In November, 1986 an obscure Lebanese weekly newspaper, Al Shiraa, published a report which made a bizarre allegation: that the Reagan Administration, which had vowed never to negotiate with terrorists, had in fact sold arms to Iran in turn for the release of hostages (Johnson, 1991, pp. 295-96)
In the days and weeks that followed, the Reagan Administration and the nation were plunged into the worst national scandal since Watergate: what has come to be known as the Iran-Contra affair. It was revealed that not only had the Administration traded weapons to Iran for hostages, but that profits from the deals had been tunnelled --- in violation of Congressional restrictions --- to the so-called contras fighting to overthrow the Marxist Sandinista government of Nicaragua.
The immediate result was, in large measure, the unravelling of the Reagan Administration. If the President knew about the activities undertaken in his name, a strong argument could be made that he had committed an impeachable offense. His ironic defense was that he did not know, and the defense was a credible one because Ronald Reagan had already compiled a long record of being poorly informed about both public affairs in general and the actions of his own Administration in particular. He was forced to endure a sort of public spanking in the form of the socalled Tower Commission report (formally the President's Special Review Board, composed of former Senators John Tower and Ed Muskie, and long-time Republican national-security figure Brent Scowcroft), which sharply criticized what was euphemistically called the President's "personal management style" ("Tower Commission," 1987, pp. 79-80).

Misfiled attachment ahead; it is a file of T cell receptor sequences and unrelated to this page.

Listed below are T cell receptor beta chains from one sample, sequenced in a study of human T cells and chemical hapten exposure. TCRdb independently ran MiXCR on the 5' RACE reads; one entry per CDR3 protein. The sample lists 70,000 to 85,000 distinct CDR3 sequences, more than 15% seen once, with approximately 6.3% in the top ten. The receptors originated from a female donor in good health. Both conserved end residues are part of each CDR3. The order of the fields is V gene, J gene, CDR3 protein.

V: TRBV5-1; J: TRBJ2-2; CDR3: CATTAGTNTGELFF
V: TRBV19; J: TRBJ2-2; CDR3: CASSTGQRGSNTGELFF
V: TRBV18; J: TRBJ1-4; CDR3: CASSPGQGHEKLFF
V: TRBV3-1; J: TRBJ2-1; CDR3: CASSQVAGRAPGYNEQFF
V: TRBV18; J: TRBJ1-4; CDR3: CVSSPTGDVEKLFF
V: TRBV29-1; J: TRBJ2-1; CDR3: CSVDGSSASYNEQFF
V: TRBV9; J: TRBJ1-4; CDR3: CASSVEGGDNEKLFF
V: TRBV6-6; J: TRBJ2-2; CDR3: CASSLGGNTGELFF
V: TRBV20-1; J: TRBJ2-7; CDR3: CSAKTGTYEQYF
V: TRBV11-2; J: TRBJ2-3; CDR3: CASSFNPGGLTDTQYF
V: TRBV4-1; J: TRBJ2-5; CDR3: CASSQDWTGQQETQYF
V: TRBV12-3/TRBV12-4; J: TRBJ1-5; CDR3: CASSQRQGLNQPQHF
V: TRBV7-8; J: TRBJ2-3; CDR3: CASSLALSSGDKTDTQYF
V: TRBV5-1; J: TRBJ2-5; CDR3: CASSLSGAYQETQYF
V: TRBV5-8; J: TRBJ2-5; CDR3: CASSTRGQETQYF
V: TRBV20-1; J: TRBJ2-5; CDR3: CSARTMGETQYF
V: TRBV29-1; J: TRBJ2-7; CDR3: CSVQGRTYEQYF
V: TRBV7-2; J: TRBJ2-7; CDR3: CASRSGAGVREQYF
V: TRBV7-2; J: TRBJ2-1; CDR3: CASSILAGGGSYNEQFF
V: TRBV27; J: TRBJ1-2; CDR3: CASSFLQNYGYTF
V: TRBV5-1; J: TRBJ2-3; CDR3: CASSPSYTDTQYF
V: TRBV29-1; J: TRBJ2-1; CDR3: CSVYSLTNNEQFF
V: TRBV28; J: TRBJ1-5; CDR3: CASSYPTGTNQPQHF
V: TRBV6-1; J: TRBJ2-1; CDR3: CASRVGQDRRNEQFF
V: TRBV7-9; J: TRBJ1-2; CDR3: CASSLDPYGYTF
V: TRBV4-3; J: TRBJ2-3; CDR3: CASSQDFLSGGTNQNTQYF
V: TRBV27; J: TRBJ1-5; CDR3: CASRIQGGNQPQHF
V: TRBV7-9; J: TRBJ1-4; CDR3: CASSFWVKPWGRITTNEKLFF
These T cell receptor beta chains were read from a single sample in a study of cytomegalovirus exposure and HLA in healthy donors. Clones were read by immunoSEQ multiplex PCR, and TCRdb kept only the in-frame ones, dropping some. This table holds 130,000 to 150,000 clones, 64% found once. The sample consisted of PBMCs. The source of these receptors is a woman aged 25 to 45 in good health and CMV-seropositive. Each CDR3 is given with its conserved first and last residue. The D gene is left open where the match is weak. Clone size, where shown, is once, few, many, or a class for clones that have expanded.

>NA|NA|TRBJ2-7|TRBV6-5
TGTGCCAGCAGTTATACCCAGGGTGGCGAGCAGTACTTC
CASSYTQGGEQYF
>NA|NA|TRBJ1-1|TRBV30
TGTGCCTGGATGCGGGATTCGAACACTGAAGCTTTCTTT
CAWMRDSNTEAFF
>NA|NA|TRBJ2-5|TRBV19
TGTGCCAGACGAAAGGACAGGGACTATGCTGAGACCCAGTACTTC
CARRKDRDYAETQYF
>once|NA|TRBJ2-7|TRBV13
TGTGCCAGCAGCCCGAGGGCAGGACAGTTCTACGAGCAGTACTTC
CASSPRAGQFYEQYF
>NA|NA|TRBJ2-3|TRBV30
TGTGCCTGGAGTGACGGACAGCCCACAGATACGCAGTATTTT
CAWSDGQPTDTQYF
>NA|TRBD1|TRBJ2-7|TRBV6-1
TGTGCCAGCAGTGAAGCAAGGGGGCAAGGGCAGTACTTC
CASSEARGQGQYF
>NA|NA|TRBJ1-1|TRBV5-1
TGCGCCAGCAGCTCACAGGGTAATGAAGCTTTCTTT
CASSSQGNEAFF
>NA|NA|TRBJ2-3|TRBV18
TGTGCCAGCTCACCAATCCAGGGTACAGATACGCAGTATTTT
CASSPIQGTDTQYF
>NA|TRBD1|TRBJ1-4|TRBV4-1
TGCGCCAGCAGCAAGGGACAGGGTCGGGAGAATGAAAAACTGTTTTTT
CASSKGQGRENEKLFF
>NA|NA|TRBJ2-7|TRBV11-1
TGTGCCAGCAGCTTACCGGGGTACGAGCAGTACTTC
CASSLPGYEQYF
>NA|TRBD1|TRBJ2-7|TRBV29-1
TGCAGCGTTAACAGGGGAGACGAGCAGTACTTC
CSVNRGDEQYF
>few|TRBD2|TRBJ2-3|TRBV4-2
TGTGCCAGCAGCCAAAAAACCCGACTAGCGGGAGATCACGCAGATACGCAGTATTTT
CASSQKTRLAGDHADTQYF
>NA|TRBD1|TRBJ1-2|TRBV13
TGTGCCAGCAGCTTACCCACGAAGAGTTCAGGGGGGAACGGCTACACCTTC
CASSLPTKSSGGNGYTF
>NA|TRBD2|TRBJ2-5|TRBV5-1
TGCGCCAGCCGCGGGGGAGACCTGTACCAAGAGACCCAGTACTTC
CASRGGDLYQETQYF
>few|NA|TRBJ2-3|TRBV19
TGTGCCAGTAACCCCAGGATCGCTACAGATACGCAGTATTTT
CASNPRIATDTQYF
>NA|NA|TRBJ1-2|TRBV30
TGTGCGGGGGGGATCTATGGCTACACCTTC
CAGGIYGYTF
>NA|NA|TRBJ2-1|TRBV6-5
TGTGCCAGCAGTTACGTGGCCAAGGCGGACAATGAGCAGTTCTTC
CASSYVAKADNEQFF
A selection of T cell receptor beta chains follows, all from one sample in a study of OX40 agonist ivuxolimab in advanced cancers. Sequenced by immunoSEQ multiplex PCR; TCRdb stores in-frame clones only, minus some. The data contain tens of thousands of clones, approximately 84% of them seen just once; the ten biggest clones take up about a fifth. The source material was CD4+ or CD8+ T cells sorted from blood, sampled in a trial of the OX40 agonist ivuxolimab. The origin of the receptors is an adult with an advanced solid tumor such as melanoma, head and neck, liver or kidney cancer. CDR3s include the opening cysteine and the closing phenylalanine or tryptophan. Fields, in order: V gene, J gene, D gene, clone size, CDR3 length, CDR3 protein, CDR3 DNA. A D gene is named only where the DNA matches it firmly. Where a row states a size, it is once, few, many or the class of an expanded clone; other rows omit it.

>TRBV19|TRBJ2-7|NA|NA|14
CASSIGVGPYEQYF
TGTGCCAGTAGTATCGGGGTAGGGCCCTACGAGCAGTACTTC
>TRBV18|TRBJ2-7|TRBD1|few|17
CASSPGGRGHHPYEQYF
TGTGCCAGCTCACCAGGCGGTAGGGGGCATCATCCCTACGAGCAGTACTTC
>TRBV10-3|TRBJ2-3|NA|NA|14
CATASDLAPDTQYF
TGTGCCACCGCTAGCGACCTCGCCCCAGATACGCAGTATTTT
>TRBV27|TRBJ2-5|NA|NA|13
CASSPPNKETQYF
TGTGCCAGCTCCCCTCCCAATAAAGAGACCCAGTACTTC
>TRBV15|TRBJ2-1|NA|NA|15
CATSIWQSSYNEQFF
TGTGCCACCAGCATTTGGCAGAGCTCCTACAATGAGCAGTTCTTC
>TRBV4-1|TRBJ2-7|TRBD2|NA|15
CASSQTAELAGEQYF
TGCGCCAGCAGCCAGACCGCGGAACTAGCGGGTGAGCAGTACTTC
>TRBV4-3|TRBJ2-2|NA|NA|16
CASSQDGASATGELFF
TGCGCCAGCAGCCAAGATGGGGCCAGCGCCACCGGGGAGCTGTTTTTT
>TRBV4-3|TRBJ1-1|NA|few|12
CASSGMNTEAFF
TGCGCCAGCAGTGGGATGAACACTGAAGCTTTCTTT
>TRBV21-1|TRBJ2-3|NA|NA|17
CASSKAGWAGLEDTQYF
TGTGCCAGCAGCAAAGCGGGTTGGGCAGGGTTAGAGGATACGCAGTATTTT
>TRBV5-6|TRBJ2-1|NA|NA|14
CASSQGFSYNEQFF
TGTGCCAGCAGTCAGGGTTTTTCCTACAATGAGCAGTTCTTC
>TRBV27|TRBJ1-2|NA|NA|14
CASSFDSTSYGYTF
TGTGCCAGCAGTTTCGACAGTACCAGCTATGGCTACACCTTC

The Tower Commission report did not satisfy critics, however, and a special congressional hearing was called in the summer of 1987, in what seemed likely to be a near-replay of the Watergate hearings of the early 1970s. In yet a further ironic twist, however, the Iran-C...